It was one of the wild-cards in what was otherwise in an all too predictable gubernatorial contest that will be remembered more often for the tens of millions of dollars spent on negative television ads.
While appearing as a guest on HBO’s “Real Time with Bill Maher,” back in February, Charlie Crist announced it was time for the 50-year-plus economic embargo against Cuba to end.
“I don’t think it worked,” he said on the live broadcast. “It is is obvious to me that we need to move forward and I think get the embargo taken away. Really. I believe that.”
Although such an opinion might have been political dynamite for a mainstream Florida politician to state as recent as a decade ago, it’s becoming more and more of the dominant Democratic Party attitude, even in Florida, though some in the South Florida crowd (i.e. Debbie Wasserman Schultz) still cling to the notion that the embargo needs to stay. But the real wild-card was when Crist announced that he would travel to Cuba in July.
And then he didn’t.
At a Tiger Bay Club discussion held at Maestro’s Restaurant inside the Straz Center on Friday afternoon, Democratic Party political consultant Vic DiMaio challenged Crist adviser Steve Schale about the apparent about-face. Schale was appearing with Tampa GOP political consultant/adman Adam Goodman in a discussion breaking down the 2014 election results (which we’ll report on in an upcoming post). DiMaio, who is of Cuban descent, mentioned how Schale had met with David Straz and Al Fox about a Crist trip to Cuba this summer. Straz is the Tampa-based Republican philanthropist and Rick Scott supporter in 2010 who announced his support for Crist back in April (The Straz Center where today’s Tiger Bay event was held is named after Straz after he made a $25 million donation to the performing arts center in 2009). Fox is the head of the Tampa-based Alliance for Responsible Cuba Policy Foundation that has accompanied federal and state politicians and business groups to the Communist island for years, advocating for the sanctions to end.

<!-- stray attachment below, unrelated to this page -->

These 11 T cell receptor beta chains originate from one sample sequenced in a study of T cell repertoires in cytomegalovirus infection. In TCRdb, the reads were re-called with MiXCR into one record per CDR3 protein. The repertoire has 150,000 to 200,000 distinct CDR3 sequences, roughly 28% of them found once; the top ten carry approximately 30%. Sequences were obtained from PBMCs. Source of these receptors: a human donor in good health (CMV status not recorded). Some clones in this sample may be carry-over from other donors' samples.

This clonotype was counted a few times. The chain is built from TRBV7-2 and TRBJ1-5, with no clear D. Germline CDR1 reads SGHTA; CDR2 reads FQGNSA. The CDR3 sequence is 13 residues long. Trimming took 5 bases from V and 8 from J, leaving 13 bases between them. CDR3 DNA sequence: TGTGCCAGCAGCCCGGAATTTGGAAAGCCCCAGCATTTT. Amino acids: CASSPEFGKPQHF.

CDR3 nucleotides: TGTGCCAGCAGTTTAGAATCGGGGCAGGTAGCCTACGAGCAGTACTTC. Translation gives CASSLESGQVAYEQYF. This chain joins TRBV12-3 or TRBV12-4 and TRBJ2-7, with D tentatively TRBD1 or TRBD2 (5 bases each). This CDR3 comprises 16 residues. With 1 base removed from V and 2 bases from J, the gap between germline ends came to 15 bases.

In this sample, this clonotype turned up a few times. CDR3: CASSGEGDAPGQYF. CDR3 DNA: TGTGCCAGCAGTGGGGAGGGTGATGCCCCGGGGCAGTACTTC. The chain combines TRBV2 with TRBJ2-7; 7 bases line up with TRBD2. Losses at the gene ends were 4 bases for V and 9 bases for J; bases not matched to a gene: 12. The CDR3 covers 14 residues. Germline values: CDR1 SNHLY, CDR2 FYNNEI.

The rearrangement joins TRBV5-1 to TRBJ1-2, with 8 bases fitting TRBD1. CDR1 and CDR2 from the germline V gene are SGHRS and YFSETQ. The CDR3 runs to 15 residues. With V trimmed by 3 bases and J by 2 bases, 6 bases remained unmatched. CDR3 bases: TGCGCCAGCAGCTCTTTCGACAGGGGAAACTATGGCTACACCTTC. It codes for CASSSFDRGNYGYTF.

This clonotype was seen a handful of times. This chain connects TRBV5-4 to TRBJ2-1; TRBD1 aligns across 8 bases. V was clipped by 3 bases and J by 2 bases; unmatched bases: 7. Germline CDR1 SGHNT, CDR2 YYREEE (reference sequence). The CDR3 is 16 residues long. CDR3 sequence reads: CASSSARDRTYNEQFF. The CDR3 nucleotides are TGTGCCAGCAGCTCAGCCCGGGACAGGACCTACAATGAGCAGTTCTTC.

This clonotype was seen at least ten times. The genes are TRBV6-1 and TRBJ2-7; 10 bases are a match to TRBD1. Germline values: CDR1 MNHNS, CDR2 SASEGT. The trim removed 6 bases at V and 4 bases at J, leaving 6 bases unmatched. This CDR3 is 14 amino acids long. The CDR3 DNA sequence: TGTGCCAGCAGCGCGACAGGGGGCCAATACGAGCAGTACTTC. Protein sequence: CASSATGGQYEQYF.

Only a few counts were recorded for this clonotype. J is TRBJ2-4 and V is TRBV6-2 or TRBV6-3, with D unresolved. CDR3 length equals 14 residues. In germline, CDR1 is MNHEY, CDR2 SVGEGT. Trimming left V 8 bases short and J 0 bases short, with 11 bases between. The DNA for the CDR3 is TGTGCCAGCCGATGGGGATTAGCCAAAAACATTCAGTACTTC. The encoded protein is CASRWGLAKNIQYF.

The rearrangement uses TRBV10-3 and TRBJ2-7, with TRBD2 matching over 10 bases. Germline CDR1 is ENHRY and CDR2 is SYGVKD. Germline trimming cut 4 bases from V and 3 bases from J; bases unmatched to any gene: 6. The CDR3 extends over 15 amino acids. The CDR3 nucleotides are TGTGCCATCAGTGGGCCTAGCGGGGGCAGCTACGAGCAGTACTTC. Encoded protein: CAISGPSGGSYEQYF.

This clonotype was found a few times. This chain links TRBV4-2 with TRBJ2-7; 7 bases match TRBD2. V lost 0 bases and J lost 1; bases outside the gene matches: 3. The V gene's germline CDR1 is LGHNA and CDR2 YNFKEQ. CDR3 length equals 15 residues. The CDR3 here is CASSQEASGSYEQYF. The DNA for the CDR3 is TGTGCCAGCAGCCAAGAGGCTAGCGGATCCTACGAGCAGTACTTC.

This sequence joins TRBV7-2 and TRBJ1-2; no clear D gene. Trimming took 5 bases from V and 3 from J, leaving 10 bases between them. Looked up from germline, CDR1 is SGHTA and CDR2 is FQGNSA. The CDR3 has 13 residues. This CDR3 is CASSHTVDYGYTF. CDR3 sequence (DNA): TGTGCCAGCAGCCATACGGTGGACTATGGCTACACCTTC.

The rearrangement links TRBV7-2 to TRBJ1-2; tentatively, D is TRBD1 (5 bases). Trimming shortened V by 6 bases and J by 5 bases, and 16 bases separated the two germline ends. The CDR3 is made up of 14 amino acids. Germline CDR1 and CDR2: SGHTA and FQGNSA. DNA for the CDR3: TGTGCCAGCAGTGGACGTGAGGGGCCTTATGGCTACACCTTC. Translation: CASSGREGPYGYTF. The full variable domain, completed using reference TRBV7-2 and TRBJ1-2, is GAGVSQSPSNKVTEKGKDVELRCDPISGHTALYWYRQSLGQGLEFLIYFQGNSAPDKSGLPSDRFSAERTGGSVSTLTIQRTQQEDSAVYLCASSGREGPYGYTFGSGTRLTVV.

“Why did you advise him not to go to Cuba, and why do you think this a losing issue since most Hispanics in Florida are Puerto Rican or Mexican and not Cuban anyway?” DiMaio asked.
Schale emphasized that Crist never “flip-flopped” during the campaign about his opposition to the embargo. School said he fully supported Crist’s comment on Bill Maher, but he did not support Crist going to Cuba just six weeks before the Democratic Primary election. “Frankly, I didn’t think it was good use of campaign time. Elections happen on a certain date, and taking four or five days off of a campaign trail to go to a foreign country to me is not (a good use of time).”
And then looking over at Al Fox, who was sitting next to DiMaio, Schale said the campaign had committed that if Crist had won the election, and he was working for Crist in the Governor’s office, “We would take a trade mission to Cuba. And absolutely, I did not believe that whether it was Cuba or France or the Bahamas or Atlanta, Georgia, taking my candidate for four or five days off the campaign trail to go to a foreign country is a good use of time.” School added that “The idea that the Chinese and the British and the Europeans are tapping into that economy and we’re not is from my perspective, and Governor Crist’s perspective, kind of crazy,” which gathered applause from about half the crowd.
But Goodman had a different take. The veteran Republican media consultant said that Crist’s flip-flop on going to Cuba exposed “an unwillingness to lead. That was the perception.” He added that it was still politically dicey, but “I think he could have been more authentic about it. I think he scored points, then if not, the hell with it, at least he goes down as having some core. I think that’s one reason why Charlie’s not fully on to his game. I don’t think the voters of Florida ever felt the core and central character of Charlie Crist. Had they sensed that, there might have been a different result.”
Afterwards, DiMaio said he wasn’t satisfied with Schale’s response about not wanting to take his candidate out of the state for four or five days. “That’s B.S. He wasn’t going to go for four days, he was going to go for a couple of days. ” That trip organized by Fox was scheduled to run from July 16-20, but DiMaio insists Crist could have bailed out after just a few days. “Goodman was right on the money. It would have showed strength, it would have shown that he’s not wishy-washy. And it’s a great issue. And you can’t lose on that issue, that’s my opinion.”